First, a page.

HW What were people’s reactions to you pivoting from the more legible genre of figurative painting to abstraction?

MH Some said I could’ve kept painting figures. Yes, I could’ve, but the figure wasn’t in me anymore. When I first came here, I wanted to be a portrait painter. Then I saw there was a whole world of painting that I’d shut off. Abstraction freed me.

Mike Henderson, The Cradle, 1977
Mike Henderson, The Cradle, 1977, oil on canvas, 1.8 × 3 m. Courtesy: the artist and Haines Gallery, San Francisco; photograph: Robert Divers Herrick

HW Your work in recent years delves into themes of Afrofuturism and Black utopias. How did that start?

MH That was something somebody wrote. I never thought about Black utopias. I thought about looking at a Vermeer painting where the light comes through the window a little bit, and there’s a spot that shines brightly. I want to paint that one spot in a Vermeer.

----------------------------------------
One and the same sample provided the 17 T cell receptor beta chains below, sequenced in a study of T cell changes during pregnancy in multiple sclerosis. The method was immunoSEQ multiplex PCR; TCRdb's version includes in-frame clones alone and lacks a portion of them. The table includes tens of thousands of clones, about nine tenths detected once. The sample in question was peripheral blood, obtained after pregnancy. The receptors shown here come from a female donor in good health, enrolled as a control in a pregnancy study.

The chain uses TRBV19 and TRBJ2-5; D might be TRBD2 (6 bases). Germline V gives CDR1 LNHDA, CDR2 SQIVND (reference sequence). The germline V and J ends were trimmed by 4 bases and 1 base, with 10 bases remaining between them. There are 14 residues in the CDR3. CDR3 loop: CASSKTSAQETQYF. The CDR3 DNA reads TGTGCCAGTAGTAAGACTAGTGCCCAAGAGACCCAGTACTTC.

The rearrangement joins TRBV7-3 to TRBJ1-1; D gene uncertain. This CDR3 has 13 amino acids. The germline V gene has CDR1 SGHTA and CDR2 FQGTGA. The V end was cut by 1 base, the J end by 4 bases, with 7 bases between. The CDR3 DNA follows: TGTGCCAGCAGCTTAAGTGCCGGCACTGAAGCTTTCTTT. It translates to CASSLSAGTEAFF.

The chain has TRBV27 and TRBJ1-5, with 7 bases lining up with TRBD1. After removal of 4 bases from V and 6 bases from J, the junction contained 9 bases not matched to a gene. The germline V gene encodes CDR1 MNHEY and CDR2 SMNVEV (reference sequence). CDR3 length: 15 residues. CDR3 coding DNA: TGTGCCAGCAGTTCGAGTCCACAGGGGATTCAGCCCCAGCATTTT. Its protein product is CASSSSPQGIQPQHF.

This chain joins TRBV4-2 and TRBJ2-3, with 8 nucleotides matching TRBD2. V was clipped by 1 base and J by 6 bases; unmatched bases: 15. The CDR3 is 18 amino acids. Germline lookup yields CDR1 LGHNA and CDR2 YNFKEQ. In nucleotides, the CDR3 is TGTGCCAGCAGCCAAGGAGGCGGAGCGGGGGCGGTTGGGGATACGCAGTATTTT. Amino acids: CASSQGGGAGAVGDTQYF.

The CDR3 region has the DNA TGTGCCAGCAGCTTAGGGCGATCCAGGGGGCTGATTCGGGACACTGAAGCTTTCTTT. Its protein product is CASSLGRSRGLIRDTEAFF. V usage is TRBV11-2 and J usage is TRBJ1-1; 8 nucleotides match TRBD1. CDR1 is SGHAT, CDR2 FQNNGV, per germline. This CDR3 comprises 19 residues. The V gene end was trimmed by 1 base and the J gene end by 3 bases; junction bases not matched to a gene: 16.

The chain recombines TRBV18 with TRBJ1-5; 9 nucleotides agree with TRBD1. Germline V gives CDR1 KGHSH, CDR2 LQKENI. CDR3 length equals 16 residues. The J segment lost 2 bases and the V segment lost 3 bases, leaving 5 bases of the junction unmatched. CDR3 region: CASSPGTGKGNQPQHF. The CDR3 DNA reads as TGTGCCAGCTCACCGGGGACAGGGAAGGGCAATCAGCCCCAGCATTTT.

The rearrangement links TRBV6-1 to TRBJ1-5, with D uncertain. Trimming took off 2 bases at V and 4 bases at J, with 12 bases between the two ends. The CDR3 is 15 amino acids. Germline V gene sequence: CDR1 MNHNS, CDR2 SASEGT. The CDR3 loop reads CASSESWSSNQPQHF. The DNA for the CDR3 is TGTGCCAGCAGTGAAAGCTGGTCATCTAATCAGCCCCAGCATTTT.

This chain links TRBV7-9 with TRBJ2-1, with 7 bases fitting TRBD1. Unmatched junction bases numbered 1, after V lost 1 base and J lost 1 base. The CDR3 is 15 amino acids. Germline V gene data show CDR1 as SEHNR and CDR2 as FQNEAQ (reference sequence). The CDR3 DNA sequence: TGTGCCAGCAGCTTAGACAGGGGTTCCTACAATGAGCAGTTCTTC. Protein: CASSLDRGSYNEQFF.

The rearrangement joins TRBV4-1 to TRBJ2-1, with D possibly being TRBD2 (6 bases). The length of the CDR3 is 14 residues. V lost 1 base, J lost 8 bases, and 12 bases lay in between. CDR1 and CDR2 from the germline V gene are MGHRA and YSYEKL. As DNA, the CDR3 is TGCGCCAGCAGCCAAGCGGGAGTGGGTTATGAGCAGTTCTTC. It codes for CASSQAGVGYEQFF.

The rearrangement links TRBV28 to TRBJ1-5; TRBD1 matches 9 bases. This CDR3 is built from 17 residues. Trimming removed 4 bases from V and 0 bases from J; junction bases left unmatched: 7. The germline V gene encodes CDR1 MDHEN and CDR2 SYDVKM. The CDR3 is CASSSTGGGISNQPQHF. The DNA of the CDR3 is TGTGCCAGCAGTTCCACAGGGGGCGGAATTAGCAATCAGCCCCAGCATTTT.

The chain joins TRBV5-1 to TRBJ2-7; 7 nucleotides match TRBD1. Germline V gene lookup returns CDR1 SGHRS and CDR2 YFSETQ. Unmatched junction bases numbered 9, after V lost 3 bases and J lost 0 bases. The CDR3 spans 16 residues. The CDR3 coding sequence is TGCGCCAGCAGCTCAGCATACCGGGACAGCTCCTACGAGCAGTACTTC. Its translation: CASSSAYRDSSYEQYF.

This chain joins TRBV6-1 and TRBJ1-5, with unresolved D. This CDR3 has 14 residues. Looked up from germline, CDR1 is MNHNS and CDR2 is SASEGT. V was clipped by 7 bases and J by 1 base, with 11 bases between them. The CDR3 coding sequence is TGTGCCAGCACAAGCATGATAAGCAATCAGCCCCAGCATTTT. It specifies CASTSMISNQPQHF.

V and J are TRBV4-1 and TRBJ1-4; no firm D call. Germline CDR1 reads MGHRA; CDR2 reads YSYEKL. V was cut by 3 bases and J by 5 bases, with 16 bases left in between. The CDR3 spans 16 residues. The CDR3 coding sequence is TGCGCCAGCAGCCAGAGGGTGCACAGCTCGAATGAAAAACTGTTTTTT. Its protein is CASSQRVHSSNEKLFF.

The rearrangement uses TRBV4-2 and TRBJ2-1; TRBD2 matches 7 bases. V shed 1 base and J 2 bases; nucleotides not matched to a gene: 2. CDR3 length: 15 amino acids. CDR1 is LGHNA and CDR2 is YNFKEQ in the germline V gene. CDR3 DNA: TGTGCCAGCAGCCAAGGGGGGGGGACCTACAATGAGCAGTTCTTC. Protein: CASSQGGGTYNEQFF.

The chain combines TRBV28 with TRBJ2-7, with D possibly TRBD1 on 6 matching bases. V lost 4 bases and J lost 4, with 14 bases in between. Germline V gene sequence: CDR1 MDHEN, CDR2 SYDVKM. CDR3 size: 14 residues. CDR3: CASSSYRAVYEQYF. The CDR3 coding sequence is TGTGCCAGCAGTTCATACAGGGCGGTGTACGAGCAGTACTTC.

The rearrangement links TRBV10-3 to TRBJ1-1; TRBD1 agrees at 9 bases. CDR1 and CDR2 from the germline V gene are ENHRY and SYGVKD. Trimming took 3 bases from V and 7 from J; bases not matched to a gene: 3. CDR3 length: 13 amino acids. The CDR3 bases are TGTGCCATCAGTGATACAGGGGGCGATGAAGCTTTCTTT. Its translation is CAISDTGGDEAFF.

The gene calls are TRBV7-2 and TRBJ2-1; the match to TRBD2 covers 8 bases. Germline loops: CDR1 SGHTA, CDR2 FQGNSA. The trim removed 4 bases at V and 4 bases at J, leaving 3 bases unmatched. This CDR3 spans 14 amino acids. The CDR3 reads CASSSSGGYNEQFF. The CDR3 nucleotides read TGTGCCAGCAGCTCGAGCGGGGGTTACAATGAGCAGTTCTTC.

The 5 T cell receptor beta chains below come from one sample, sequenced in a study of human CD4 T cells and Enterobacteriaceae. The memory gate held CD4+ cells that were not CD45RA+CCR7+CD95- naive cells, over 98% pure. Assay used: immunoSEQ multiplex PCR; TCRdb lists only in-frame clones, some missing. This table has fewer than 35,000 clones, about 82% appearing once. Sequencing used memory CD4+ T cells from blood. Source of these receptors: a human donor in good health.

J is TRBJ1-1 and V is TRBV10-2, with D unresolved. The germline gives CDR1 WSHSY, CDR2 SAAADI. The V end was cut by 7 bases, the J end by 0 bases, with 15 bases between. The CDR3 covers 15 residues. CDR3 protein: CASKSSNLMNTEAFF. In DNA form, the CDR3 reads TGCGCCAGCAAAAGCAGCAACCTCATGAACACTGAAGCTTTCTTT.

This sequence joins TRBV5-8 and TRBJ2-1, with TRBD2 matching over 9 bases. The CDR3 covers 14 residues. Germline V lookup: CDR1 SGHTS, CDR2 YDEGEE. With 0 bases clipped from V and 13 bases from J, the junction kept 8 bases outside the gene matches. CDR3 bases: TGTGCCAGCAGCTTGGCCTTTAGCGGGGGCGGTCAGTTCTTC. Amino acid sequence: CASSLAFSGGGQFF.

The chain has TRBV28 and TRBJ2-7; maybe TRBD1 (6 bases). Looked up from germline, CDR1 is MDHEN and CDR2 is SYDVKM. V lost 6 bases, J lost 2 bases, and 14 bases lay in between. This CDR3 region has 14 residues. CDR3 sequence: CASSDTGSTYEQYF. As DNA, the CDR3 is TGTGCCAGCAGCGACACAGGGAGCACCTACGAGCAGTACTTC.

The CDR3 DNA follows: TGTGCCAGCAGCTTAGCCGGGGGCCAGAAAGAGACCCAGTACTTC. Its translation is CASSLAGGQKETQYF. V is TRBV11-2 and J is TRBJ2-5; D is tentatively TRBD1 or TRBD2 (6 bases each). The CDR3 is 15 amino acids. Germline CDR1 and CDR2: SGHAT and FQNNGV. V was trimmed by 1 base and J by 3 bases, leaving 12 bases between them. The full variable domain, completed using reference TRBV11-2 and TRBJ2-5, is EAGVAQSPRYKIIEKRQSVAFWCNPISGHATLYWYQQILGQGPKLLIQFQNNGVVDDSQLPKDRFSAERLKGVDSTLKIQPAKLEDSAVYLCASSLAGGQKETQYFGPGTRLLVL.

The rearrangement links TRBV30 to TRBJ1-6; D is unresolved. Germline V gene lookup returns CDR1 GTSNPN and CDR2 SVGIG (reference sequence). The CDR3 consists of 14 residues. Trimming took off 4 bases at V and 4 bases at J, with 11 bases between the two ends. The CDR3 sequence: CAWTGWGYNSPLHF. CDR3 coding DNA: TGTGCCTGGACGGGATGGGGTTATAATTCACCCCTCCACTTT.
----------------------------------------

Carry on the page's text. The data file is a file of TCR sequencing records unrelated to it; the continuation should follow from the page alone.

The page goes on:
But it comes with the territory. That’s what people see, and I don’t take offence to it. I remember the first time my works were rejected for an African American show. After that, I said I’ll just accept people’s opinions because I’ve got them too. I’ll find where I fit in. When the impressionists didn’t fit in, they slowly got together – all the misfits in one place.

I’ve got nothing to prove. I let the chips fall where they may. Van Gogh never got written about or sold a thing in his lifetime. But that happened with my luck. I don’t want to give any less than he gave. But yes, it’s been great to be the Picasso of the world.

Mike Henderson's 'Before the Fire, 1965–1985' is on view at The Jan Shrem and Maria Manetti Shrem Museum until 25 June. The artist's concurrent solo exhibition 'Chicken Fingers, 1976–1980' is on view at Haines Gallery, San Francisco until 25 March. 

Main image and thumbnail: Mike Henderson, Love it or Leave it, I Will Love it if You Leave it, 1976, mixed media, 1.7 × 2.7 m. Courtesy: the artist and Haines Gallery, San Francisco; photograph: Robert Divers Herrick

Harley Wong is an arts writer and editor based between New York and San Francisco.